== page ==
Friday 14 January

A light practice session in the morning followed by a trip to the local shopping mall under escort was the order of the day. An invitation for the Captain and Management to ‘Drinks’ at Westminster House, the official residence of the British High Commissioner gave a rare opportunity to meet the other teams socially and to get a glimpse of colonial living. Our Liaison Officer Dicky was the only casualty-assisted back to the coach a victim of the unmeasured tumblers of ‘Scottish Wine’.

The Irish applaud the last Dutch batsmen off the fieldThe Irish applaud the last Dutch batsmen off the field after Ireland's win in the Plate competition.

Saturday 15 January

Ireland versus Namibia at the Moors Ground. A win would confirm our third position in the group and would send us up-country to Nuwara Eliya where we could expect a cooler, more hospitable climate. Defeat would send us south to the southern tip of the island where the heat was even more unbearable than Colombo! A damp pitch, a delayed start, a reduction to 48 overs but we won the toss, put them in and got an early wicket. At 92 for 6 we were hoping to wrap things up for not much more than 120 but at this level there are plenty of late order batters who are more than capable. That should have come as no surprise to us but we were disappointed to allow Namibia to close at 186 for 7.

After our now customary poor start a partnership of 61 between Joyce who had opened for the first time and White now batting at four took us to 94 with both scoring apparently at will. From this position of comfort we lost White LB W and immediately after Joyce skied a Pull and we were 94 for 4. From then on it was problematical whether we would score the runs and even more unlikely that the match would be finished as the clouds which had brought downpours each night closed in. A check on the Duckworth-Lewis chart showed us ahead of our target then disaster, Mooney was bowled. Instantly we were behind and in the gathering gloom we needed 9 runs off what could be the last over. Ryan Haire was facing: 2-6-1 . We were 127 for 5, exactly the par score, the light was offered, accepted and we had the tie, which guaranteed third place.

We celebrated by having a night out at The Cricket Club Cafe, a themed restaurant -bar run by an Australian couple. While the walls are decorated mainly with Australian memorabilia we did manage to find a framed newspaper report of ‘that match’ at Sion Mills.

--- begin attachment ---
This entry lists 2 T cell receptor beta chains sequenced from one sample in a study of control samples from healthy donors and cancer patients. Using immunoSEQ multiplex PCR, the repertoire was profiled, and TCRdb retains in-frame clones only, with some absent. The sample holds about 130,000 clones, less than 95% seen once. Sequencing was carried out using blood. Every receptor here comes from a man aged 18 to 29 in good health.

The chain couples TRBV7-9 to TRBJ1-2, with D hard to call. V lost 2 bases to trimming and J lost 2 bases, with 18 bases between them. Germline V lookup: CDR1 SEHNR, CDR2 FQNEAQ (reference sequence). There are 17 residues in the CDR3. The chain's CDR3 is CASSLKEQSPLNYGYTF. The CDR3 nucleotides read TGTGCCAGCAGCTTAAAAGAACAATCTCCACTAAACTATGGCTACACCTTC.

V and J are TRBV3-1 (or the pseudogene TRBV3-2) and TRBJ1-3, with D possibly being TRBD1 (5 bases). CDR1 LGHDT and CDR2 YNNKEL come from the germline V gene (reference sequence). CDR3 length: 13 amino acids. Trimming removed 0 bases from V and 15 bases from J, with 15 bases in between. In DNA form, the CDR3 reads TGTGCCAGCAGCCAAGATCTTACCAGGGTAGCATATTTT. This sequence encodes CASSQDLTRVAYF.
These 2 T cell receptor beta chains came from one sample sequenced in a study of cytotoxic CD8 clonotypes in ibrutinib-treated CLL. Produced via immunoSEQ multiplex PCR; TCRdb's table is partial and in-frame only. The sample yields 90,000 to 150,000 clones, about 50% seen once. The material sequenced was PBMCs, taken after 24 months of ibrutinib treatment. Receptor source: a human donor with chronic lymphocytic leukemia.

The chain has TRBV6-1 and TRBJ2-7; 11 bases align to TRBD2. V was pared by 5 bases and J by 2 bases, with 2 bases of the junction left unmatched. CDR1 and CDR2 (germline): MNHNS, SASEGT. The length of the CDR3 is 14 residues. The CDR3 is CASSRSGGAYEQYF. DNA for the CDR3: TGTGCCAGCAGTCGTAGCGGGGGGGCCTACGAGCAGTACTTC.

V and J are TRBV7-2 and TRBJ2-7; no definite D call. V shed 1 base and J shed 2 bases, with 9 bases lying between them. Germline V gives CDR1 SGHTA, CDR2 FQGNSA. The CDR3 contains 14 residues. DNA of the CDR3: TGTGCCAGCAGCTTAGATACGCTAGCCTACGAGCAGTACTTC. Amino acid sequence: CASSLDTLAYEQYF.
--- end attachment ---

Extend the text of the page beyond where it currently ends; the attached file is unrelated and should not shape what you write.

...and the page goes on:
Sunday 16 January

A late breakfast, a mini shopping trip and our only day at the beach in the entire trip! Our plans for a quiet day were brought up short when Duncan Smythe stood on some coral. The physio’s probing with scissors and tweezers was nothing compared to what was to await him in hospital where the offending item was finally removed. Duncan’s comment returning to the hotel that he would never complain about anything ever again says all one needs to know about the restraint techniques that substitute for anaesthetic in the Sri Lankan health service!

Monday 17 January

An early start for the drive into the mountains. It was only about 130 miles but it was to take 10 hours! True, we did stop in Kandy for lunch at Lyons restaurant whose claim to fame is that it hosted a lunch for President Tito of Yugoslavia. We won’t be back either! Highlight of the journey was the other stop at Pine walla elephant orphanage. Hundreds of tourists gather at this river crossing to see the daily parade of a herd of some fifty elephants of all shapes and sizes being brought down to bathe.

The last few miles of the journey are the most spectacular and also the most hair-raising as the road zig-zags up mountainsides and along ravines with an absence of guard rails and a minimum of tarmac. Everywhere there were tea plantations; whole hillsides of plants such that it defied belief that each plant is plucked every seven days in what must be the most labour intensive of industries.

So it was with relief that we arrived at the aptly named Grand Hotel, an old style colonial hotel in the finest tradition of a bygone age. No pool here, but three snooker tables and a uniformed attendant in the snooker room to minister to your needs. The biggest surprise here was that Sammy Pavis had beaten us to it! Linfield’s legendary goal scorer had been the Sri Lankan National Snooker Coach and the Grand was his HQ. The attendant was in fact a member of the Sri Lankan snooker team, had been coached by ‘Sammy Save Us’ and was singularly unimpressed by our efforts.

Tuesday 18 January

A perfect summer’s day-a cloudless sky, a nice breeze and the temperature in the twenties. Perfect for us but not apparently for our ‘protectors’ who wore quilted jackets and complained how cold it was!

Our practice session at the Radella Grounds was cut short as the pitch on the square was dangerous. The whole square had been re-laid only 6 weeks earlier and was just dust. The match pitch for the next day was a little more solid but it too looked to be a ‘minefield’.

Wednesday 19 January

Ireland versus Holland at Dimbula Athletic Club. We arrived to find that the groundsman had flooded the pitch the previous night to try to bind it together and when the covers were removed it was apparent that there would be a delayed start as there were still damp patches visible. There was in fact a 2-hour delay and when we won the toss it was a case of batting on the pitch while there still was a pitch to bat on! Only Joyce looked to be able to cope in the conditions and even he went through a shaky patch in the twenties before completing our first fifty of the tournament. We were 119 for 3 and then lost 3 wickets for 10 runs to finish a disappointing 148 for 8 in our 40 overs.

A wicket in McGerrigle’s first over followed by White’s 8 overs for 13 tied the Dutch down and when Armstrong produced another double wicket over they were 48 for 5. At 80 for 7 with 10 overs to go we could even afford a little flurry from their tail before winning with some comfort as they were bowled out for 130.

Thursday 20 January

By now even the snooker room was losing its charm so lunch at the nearby Highland Hotel provided a welcome change of scenery. A visit to a tea factory was arranged-Poya, the monthly full moon holiday meant that it was difficult finding one open but eventually we arrived at Matekelle to find the Dimbula Grounds Curator was the factory manager. After a guided tour we had tea in his bungalow, a stark contrast to the homes of the plantation workers.